William Smith, former chief counsel for the Senate Judiciary Committee, which is led by Sessions, said that in 20 years working with the Republican senator from Alabama, he had seen no evidence of racism.
"Because you are the one black guy that he hired on the committee doesn't make him a civil rights leader, William," Rye told Smith, speaking on CNN's "AC360."
"It actually really doesn't. It makes, it makes, I am not going to. I am going to leave it at that," said Rye, seeming to cut herself off.
But Smith, who repeatedly said Rye was ignorant of Sessions' policies, was not satisfied with Rye's comment.
"You can leave it at that because you have nothing," he shot back.
The exchange, moderated by CNN's Anderson Cooper, had become heated when Rye said Sessions' policies offered a clue to his views on race.
"I don't know if Jeff Sessions is a racist," she said. "I don't know if he is a bigot. I gave you the fruit. I know one thing. We know a tree by the fruit it bears."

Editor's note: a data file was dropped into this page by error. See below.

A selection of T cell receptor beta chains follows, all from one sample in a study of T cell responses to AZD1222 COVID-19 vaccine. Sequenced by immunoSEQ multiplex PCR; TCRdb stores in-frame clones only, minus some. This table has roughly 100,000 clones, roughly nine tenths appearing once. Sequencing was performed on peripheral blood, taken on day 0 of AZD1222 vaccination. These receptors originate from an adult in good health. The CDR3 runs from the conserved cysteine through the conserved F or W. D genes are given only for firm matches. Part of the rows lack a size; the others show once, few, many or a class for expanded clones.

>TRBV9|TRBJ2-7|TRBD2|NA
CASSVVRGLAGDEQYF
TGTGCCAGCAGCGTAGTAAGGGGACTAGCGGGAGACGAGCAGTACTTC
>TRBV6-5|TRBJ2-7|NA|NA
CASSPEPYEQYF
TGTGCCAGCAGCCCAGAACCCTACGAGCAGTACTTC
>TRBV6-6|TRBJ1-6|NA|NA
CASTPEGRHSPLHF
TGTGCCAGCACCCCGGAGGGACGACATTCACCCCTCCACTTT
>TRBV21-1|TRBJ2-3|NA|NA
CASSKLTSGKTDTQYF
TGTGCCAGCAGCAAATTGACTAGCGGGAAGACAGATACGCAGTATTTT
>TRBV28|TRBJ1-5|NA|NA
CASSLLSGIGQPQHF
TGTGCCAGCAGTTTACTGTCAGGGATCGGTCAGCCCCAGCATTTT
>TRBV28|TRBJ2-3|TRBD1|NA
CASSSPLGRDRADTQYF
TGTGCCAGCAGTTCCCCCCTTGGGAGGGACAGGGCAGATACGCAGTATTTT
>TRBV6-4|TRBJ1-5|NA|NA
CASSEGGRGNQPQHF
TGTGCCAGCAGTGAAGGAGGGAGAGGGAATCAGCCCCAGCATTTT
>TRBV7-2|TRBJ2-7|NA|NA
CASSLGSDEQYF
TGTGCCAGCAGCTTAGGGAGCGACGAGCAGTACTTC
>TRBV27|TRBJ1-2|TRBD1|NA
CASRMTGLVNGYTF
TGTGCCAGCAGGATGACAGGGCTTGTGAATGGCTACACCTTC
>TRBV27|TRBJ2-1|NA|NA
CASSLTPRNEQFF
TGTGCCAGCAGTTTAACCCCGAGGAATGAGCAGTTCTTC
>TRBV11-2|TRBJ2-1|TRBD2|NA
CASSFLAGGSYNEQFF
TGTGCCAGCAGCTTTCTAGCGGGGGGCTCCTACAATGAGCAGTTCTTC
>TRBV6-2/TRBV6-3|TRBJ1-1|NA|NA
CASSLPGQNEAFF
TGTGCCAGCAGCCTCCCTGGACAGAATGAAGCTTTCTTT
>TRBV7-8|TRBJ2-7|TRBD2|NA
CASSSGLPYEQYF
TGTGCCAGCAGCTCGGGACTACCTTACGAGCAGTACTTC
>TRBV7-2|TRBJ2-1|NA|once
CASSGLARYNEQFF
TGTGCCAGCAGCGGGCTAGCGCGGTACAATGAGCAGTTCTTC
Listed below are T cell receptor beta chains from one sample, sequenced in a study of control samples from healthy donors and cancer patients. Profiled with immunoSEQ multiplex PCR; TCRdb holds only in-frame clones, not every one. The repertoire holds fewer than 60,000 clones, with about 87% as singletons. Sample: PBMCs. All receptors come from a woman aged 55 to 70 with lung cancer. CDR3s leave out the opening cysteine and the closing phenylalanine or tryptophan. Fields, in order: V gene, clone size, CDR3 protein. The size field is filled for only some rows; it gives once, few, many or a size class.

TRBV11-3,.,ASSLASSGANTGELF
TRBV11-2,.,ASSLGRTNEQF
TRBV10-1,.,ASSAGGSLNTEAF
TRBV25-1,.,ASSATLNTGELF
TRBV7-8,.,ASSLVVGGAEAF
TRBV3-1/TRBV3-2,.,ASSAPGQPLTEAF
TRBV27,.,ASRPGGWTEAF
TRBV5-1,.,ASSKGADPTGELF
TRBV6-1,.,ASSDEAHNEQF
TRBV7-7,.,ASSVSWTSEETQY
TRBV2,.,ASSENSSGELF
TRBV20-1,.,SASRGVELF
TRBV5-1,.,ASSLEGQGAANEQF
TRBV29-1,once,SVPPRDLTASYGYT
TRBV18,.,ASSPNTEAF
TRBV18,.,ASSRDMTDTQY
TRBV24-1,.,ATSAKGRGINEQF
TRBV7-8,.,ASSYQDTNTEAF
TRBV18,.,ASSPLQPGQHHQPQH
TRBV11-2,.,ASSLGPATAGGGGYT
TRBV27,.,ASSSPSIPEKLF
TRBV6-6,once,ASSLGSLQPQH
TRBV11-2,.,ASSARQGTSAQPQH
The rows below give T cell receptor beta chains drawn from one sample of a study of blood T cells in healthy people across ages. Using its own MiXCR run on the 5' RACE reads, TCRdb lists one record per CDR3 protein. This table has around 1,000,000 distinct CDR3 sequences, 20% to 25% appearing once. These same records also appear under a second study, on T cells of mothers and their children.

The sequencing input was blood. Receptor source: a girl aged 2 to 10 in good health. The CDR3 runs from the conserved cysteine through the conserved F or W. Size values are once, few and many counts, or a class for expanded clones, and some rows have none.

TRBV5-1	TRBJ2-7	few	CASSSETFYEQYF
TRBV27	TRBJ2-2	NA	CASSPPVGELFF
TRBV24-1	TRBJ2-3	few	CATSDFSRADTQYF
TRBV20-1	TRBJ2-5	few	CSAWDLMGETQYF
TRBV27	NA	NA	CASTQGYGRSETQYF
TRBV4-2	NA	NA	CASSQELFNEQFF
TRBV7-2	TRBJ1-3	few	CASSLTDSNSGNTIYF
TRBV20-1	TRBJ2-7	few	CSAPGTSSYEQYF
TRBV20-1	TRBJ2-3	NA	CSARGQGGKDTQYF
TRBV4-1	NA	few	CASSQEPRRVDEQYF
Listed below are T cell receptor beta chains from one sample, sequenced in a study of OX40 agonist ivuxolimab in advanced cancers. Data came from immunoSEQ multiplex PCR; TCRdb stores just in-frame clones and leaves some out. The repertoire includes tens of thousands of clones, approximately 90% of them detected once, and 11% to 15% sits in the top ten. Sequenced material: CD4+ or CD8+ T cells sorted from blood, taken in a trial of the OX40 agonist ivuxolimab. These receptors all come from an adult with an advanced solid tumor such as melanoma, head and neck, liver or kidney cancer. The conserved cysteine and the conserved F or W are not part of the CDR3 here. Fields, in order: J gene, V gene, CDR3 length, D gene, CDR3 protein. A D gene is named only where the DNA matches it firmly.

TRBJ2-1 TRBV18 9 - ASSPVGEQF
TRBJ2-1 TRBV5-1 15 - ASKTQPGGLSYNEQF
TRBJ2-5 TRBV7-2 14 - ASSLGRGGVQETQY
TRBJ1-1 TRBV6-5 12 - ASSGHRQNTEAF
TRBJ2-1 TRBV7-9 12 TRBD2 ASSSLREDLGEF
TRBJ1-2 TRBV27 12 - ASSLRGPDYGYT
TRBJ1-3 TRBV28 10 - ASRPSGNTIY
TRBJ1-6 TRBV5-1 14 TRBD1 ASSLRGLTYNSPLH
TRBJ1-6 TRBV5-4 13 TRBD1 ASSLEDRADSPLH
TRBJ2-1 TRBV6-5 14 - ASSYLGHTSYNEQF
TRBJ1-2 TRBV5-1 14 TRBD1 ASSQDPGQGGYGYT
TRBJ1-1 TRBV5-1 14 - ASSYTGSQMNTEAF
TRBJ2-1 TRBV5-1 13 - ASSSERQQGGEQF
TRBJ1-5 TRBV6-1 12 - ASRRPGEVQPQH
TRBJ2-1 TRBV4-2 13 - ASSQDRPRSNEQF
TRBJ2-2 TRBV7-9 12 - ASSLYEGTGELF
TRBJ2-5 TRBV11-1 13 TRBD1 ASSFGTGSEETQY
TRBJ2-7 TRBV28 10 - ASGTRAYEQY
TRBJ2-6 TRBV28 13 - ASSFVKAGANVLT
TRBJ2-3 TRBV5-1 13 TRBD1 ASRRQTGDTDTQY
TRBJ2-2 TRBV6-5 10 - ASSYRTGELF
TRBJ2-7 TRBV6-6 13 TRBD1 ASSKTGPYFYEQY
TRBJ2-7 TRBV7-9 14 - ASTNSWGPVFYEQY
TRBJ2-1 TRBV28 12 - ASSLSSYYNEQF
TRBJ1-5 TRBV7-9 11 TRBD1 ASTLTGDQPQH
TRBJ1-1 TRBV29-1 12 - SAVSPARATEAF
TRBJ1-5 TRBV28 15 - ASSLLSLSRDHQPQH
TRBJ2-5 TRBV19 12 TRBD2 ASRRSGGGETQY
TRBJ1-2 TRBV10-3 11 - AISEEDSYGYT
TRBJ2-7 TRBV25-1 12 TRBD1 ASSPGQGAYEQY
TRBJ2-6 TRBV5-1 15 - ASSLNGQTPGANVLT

In 1986, when Sessions was nominated to be a federal judge, a former Justice Department employee testified that Sessions had made racist remarks. Sessions denied those allegations, but they cost him the judgeship.
On Tuesday, Sessions spokeswoman Sarah Isgur Flores told CNN in a statement the senator "has dedicated his career to upholding the rule of law, ensuring public safety and prosecuting government corruption."
"Many African-American leaders who've known him for decades attest to this and have welcomed his nomination to be the next attorney general," she added. "These false portrayals of Sen. Sessions will fail as tired, recycled, hyperbolic charges that have been thoroughly rebuked and discredited."